Cut to CGT too small to encourage selling

Jo Eccles, a prominent agent is advising landlord clients, regarding the impact of Capital Gains Tax (CGT) cuts announced in the Budget, as well as the broader dynamics of the London property market:

  1. Limited Impact of CGT Reduction: Eccles suggests that the CGT reduction announced in the Budget is unlikely to significantly influence landlords’ decision-making. This is because many landlords’ properties, particularly those purchased in the past decade since the 2014 peak, have not appreciated in value. Consequently, there are no capital gains to benefit from the tax break.
  2. Drivers for Landlord Sales: The main factors driving landlords to sell are higher mortgage interest rates and the inability to offset them against rental income. With mortgage rates increasing, landlords are opting to sell rather than renew at higher rates, especially when rental yields are insufficient to cover expenses.
  3. Budget Announcement: Chancellor Hunt announced a drop in the higher rate of CGT from 28% to 24%, but Eccles suggests this reduction is insufficient to incentivize landlords to sell given the current market conditions.
  4. Rental Market Dynamics: Despite subdued sales activity, the rental market in London’s core areas is expanding. Low transaction volumes and underwhelming sales values are prompting more sellers to explore renting out their properties as landlords.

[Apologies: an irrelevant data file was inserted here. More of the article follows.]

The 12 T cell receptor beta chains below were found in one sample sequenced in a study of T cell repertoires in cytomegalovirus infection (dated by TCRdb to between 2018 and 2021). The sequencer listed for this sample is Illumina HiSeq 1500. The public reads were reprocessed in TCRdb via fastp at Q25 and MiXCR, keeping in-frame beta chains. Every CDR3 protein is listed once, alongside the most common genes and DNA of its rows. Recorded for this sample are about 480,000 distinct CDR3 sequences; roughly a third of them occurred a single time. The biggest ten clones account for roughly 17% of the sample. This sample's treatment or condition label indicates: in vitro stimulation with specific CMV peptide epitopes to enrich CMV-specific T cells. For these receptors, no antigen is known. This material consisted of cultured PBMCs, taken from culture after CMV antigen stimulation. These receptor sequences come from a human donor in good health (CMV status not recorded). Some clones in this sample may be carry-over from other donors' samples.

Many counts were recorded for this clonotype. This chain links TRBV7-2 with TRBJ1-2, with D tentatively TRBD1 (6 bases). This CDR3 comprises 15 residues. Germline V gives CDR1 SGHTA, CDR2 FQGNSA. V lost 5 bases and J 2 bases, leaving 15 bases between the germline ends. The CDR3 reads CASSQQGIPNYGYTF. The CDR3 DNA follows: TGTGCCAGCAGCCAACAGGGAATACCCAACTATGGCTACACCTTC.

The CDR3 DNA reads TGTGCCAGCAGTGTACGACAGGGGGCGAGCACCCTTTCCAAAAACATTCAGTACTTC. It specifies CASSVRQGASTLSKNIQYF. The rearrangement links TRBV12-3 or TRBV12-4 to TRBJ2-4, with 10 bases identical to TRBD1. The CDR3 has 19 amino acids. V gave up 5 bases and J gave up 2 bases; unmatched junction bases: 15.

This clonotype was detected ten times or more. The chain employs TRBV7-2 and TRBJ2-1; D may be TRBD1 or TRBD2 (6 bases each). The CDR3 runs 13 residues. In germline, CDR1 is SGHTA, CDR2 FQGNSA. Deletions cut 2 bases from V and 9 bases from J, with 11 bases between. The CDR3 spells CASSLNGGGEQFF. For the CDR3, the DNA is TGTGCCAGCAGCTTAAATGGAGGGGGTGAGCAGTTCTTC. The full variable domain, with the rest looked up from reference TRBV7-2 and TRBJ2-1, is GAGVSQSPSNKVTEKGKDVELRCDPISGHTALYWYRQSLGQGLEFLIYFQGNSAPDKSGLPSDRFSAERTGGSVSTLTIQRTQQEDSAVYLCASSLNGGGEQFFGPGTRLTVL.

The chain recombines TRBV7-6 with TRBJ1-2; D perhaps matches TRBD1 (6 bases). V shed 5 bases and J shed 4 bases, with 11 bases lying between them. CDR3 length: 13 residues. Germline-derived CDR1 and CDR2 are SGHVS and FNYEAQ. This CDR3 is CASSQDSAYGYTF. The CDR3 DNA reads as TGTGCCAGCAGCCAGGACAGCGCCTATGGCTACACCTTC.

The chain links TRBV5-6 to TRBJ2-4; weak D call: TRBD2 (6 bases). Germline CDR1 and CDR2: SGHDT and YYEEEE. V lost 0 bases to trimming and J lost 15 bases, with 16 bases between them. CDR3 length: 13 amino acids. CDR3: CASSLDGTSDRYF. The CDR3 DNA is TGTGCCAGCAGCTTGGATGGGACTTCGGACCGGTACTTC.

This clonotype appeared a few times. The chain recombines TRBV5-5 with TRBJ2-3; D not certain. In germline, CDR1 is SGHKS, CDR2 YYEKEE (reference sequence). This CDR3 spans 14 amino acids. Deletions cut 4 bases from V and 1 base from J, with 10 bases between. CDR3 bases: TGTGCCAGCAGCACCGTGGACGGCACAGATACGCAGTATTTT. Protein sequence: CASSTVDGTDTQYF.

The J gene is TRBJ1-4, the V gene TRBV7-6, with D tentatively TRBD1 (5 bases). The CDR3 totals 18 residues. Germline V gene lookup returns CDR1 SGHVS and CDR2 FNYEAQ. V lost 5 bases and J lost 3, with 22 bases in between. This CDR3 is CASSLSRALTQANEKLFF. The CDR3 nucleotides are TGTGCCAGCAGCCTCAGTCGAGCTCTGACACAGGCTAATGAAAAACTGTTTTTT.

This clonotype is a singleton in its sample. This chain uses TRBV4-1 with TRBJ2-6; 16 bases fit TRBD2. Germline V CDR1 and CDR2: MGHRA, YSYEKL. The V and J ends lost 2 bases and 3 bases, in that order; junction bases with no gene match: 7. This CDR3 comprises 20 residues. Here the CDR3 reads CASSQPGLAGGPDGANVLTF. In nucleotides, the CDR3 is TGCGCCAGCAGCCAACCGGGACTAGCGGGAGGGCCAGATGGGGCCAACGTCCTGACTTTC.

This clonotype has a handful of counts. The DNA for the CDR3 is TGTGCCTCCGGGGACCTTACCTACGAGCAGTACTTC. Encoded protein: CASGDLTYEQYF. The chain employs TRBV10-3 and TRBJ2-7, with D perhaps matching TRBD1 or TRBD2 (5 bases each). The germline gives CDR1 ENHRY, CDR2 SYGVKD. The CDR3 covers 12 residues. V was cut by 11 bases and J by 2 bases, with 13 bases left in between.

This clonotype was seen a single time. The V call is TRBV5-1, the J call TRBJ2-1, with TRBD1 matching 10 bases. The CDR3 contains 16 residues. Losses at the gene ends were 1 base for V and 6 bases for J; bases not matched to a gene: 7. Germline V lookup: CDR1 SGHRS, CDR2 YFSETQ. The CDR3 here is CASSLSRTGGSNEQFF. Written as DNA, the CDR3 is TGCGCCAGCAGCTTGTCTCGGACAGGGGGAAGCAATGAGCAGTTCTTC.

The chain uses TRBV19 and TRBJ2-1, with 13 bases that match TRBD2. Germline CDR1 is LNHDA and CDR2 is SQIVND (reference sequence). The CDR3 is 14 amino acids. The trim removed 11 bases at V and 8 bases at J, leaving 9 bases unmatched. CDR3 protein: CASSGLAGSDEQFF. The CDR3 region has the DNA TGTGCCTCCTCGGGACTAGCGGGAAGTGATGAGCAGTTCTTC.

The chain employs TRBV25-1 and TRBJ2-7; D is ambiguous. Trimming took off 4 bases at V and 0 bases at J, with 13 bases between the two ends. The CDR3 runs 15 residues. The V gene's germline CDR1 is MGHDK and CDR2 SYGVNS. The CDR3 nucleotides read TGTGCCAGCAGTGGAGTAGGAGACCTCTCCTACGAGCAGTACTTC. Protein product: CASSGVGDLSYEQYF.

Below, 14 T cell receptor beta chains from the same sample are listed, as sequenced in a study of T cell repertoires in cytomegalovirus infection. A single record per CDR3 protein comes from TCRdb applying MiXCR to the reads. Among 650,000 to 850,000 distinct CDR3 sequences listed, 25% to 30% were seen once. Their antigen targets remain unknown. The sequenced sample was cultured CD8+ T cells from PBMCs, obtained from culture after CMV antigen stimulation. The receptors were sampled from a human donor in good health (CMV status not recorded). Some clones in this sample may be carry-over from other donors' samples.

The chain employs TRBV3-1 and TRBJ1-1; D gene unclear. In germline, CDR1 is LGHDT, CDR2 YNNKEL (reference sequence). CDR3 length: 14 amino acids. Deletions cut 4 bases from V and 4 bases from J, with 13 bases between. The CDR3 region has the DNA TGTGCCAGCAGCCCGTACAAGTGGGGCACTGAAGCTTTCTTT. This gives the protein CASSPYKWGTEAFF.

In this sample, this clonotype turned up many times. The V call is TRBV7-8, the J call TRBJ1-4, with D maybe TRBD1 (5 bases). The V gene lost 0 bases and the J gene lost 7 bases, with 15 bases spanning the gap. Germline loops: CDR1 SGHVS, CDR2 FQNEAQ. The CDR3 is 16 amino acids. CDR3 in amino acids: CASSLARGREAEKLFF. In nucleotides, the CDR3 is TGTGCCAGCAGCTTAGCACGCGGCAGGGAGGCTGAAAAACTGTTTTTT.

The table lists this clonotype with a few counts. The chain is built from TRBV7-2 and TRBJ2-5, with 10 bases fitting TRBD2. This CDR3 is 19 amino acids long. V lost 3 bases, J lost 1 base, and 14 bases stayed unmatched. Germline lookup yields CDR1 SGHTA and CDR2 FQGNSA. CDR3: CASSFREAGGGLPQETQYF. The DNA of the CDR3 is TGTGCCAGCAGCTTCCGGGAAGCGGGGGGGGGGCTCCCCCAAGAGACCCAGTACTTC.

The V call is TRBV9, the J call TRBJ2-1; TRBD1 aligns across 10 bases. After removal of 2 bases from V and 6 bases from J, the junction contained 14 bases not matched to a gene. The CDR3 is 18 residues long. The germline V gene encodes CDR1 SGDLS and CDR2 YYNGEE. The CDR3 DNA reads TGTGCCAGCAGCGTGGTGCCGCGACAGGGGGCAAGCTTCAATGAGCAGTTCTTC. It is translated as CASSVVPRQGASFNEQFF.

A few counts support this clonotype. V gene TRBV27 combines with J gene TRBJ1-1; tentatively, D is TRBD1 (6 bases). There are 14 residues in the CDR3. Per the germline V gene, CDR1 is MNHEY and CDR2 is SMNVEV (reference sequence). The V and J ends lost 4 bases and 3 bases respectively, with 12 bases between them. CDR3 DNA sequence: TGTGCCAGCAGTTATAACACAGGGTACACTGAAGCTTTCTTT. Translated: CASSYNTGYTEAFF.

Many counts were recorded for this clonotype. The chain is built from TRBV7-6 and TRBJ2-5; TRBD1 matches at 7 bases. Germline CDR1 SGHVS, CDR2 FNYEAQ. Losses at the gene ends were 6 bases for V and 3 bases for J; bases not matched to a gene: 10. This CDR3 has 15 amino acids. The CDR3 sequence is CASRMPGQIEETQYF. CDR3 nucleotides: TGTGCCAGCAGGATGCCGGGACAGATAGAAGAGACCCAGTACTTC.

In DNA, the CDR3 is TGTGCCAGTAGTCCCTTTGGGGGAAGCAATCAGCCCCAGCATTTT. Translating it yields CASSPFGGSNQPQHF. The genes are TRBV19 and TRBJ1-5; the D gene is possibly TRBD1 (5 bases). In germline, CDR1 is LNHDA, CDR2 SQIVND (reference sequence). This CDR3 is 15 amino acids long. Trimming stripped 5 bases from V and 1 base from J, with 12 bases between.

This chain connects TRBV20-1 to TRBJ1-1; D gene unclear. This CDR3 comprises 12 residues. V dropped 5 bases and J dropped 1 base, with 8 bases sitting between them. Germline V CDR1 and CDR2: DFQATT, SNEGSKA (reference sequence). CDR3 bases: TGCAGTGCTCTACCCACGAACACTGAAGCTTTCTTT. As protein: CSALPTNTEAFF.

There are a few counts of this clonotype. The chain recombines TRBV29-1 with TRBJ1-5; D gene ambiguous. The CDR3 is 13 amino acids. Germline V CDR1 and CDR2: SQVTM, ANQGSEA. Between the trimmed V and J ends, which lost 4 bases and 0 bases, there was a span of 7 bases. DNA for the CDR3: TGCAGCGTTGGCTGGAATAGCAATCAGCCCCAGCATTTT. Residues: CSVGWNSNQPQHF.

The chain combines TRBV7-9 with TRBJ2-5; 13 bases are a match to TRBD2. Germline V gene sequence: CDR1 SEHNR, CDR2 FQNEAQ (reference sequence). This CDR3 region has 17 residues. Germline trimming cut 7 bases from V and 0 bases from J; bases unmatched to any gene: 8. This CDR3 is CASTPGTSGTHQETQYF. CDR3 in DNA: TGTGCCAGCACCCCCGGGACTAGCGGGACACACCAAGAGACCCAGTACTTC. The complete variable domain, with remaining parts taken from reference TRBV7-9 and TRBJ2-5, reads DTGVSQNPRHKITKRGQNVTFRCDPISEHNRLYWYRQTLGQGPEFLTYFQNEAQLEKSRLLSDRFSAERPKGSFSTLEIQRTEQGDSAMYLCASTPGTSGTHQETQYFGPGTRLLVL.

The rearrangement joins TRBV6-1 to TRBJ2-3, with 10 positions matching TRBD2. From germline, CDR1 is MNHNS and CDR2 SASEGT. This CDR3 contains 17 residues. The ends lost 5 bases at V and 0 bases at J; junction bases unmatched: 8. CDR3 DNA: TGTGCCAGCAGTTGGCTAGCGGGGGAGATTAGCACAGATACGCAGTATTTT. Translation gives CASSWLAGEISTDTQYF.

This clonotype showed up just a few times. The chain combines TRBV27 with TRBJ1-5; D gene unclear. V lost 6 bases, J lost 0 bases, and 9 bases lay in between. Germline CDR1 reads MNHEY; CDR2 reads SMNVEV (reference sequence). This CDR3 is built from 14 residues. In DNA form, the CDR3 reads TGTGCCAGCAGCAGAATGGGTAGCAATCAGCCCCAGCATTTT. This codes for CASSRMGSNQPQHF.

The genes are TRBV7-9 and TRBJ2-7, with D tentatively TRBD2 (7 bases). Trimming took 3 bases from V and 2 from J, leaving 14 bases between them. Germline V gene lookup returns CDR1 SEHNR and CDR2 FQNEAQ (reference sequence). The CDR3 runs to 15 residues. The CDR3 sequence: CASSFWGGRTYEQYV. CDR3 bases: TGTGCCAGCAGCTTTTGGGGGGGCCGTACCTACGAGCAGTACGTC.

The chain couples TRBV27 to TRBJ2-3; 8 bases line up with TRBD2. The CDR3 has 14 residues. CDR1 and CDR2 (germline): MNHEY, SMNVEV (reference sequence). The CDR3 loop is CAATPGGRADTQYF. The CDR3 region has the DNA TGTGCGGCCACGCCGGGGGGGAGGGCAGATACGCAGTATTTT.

5. Challenges for Landlords: Landlords are facing a mixed rental market, with some properties letting quickly while others struggle to attract tenants. Rents remain stable, but landlords must be responsive to price changes to minimize vacancy periods.
  6. Trends in Landlord Behavior: There is a trend of landlords consolidating their property portfolios and selling properties that are surplus to their requirements. Many landlords are returning to the rental market after failing to achieve anticipated capital growth in sales.

Overall, the insights provided by Eccles shed light on the complex dynamics influencing landlord decision-making in the face of changing market conditions and government policies.




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